Team begins to disassemble ancient Nara tomb for 10-year restoration

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KASHIHARA, Japan -- The Cultural Affairs Agency began work Tuesday to disassemble the stone chamber of the seventh- to eighth-century Takamatsuzuka tomb in the ancient village of Asuka, Nara Prefecture, for outdoor reassembly in a bid to preserve its colorful wall paintings designated as national treasures.

This is the first time the agency has taken apart a stone chamber containing national treasures.

It plans to take out 16 pieces of stone from the roughly 1,300-year-old chamber over four months before spending about 10 years to restore the chamber and its wall paintings, officials said...

A special crane developed solely for the Takamatsuzuka work will be used to hoist the stone pieces, whose condition have deteriorated severely since their discovery 35 years ago, the officials said...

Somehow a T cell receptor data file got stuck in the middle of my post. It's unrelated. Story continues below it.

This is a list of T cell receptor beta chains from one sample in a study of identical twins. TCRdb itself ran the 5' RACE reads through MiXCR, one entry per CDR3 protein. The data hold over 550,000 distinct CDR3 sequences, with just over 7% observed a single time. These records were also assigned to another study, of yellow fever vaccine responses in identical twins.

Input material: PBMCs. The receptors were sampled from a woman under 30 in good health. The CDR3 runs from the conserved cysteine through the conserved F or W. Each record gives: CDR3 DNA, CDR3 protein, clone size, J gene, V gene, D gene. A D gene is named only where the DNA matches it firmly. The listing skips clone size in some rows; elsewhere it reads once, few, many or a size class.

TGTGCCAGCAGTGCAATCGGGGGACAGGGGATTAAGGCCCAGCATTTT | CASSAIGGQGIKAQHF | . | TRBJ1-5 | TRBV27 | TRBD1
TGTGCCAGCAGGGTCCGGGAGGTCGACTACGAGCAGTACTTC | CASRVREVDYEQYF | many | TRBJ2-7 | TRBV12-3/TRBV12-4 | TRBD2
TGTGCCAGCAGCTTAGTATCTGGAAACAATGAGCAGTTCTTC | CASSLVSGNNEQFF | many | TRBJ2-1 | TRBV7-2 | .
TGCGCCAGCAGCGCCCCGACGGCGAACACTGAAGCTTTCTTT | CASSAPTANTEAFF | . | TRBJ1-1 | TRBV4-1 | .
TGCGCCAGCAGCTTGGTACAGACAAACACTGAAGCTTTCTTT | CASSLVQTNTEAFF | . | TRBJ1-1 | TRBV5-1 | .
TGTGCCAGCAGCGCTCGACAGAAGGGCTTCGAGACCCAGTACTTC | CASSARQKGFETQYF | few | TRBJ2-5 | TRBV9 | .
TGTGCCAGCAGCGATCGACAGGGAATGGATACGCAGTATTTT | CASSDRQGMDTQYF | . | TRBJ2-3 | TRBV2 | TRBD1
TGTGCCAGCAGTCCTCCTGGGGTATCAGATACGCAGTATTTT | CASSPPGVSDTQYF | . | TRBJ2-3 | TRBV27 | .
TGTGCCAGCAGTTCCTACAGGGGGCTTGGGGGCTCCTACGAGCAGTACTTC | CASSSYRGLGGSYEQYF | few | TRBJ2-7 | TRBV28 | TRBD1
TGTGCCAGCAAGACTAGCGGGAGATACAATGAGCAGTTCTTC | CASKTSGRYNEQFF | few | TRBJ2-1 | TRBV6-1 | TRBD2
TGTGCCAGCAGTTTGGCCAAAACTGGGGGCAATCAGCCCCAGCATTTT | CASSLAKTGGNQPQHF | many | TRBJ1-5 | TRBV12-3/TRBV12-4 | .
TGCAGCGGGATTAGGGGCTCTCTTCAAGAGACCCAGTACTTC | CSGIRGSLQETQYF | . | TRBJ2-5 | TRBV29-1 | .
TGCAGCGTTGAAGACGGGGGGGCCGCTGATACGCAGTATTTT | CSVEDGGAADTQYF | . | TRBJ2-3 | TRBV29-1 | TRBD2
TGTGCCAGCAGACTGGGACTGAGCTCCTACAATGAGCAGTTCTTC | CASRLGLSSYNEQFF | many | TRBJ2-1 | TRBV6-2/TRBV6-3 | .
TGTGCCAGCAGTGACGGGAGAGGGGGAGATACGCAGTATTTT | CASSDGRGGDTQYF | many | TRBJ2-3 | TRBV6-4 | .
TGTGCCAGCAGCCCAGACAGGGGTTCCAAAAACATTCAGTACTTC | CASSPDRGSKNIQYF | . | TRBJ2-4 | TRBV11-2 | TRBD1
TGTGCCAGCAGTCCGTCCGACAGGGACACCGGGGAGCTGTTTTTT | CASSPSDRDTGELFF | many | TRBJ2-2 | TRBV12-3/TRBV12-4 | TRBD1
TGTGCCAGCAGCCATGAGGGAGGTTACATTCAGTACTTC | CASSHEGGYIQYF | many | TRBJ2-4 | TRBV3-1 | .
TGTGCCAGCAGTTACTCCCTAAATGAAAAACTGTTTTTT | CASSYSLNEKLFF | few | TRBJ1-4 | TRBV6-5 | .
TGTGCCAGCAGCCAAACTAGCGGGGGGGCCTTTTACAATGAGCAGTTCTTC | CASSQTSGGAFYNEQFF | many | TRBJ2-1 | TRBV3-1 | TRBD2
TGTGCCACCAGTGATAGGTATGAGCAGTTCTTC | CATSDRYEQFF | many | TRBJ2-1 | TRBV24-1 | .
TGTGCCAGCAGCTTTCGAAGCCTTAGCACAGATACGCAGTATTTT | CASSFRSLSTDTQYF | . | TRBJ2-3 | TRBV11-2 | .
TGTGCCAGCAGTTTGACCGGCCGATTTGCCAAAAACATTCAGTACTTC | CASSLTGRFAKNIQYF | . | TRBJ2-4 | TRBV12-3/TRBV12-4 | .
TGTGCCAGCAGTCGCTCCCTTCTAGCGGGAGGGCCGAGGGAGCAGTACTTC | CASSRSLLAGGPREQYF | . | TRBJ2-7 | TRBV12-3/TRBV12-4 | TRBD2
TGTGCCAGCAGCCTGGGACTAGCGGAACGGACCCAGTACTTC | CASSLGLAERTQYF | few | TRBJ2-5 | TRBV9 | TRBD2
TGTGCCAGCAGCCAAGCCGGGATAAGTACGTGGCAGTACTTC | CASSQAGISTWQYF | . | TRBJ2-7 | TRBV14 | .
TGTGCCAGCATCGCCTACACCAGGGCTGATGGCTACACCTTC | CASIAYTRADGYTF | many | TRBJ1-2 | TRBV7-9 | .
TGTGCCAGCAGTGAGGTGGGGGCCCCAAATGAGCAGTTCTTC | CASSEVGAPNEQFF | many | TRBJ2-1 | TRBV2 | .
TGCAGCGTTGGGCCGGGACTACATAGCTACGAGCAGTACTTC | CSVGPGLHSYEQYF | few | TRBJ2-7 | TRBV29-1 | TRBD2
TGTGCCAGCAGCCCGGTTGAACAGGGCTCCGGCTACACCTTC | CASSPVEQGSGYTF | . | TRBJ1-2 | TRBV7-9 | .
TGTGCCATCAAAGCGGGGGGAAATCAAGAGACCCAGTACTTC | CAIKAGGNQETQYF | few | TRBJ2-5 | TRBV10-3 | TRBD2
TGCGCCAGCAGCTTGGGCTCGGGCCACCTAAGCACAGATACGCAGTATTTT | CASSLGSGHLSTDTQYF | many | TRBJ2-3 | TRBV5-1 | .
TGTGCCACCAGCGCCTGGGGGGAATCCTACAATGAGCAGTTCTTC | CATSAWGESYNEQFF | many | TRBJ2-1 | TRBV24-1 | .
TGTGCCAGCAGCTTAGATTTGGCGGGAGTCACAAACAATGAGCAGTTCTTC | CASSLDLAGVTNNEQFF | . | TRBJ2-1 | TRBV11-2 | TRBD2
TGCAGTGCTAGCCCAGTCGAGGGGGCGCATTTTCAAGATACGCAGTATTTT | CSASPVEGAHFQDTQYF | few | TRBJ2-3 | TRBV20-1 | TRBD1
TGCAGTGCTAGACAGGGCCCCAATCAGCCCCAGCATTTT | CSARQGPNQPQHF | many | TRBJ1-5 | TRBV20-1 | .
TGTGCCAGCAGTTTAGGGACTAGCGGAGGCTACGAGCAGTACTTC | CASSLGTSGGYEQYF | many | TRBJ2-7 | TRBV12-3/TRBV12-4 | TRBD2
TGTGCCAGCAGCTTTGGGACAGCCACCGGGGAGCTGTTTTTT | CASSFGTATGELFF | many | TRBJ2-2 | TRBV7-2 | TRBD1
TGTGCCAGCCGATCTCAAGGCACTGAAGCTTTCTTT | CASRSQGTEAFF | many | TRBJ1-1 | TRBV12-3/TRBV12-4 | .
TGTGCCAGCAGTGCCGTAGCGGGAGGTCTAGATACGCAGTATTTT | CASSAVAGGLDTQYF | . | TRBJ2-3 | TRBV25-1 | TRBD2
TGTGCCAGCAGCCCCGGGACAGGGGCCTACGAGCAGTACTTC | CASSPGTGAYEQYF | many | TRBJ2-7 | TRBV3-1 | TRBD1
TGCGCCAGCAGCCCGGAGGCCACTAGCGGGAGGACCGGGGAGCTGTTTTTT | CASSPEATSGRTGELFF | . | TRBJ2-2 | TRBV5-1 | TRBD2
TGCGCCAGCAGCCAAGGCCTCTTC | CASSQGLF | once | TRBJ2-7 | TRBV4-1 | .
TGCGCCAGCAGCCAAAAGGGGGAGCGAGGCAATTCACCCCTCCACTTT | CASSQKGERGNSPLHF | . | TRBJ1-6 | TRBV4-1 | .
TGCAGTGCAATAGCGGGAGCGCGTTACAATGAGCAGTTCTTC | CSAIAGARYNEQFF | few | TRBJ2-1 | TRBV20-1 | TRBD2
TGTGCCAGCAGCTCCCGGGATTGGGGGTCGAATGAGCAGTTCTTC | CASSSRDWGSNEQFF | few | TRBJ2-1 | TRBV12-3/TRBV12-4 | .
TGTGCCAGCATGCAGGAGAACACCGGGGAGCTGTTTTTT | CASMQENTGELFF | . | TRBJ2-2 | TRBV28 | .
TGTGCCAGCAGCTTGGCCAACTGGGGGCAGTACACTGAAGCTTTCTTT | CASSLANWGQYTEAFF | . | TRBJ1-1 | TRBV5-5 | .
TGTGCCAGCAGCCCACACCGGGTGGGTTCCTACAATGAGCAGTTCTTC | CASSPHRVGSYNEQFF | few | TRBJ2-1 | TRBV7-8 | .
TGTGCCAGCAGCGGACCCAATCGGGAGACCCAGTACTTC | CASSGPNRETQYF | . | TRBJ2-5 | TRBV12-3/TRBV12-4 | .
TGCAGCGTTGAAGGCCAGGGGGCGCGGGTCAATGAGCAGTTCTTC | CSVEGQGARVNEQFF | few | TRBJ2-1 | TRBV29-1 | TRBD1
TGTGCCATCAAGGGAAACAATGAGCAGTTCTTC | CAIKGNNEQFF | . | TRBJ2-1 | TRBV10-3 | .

The Takamatsuzuka tomb...contained skeletal remains of someone believed to be of high rank, possibly a crown price...

[Japan Times separately reported a new head of the Agency for Cultural Affairs, which"has been under fire in connection with the revelation that murals in the Takamatsuzuka tomb in Asuka, Nara Prefecture, were damaged during preservation work in 2002 and secretly repaired."]

Related Links

  • Takamatsuzuka tomb murals (Google Images)
  • Read entire article at Kyodo News

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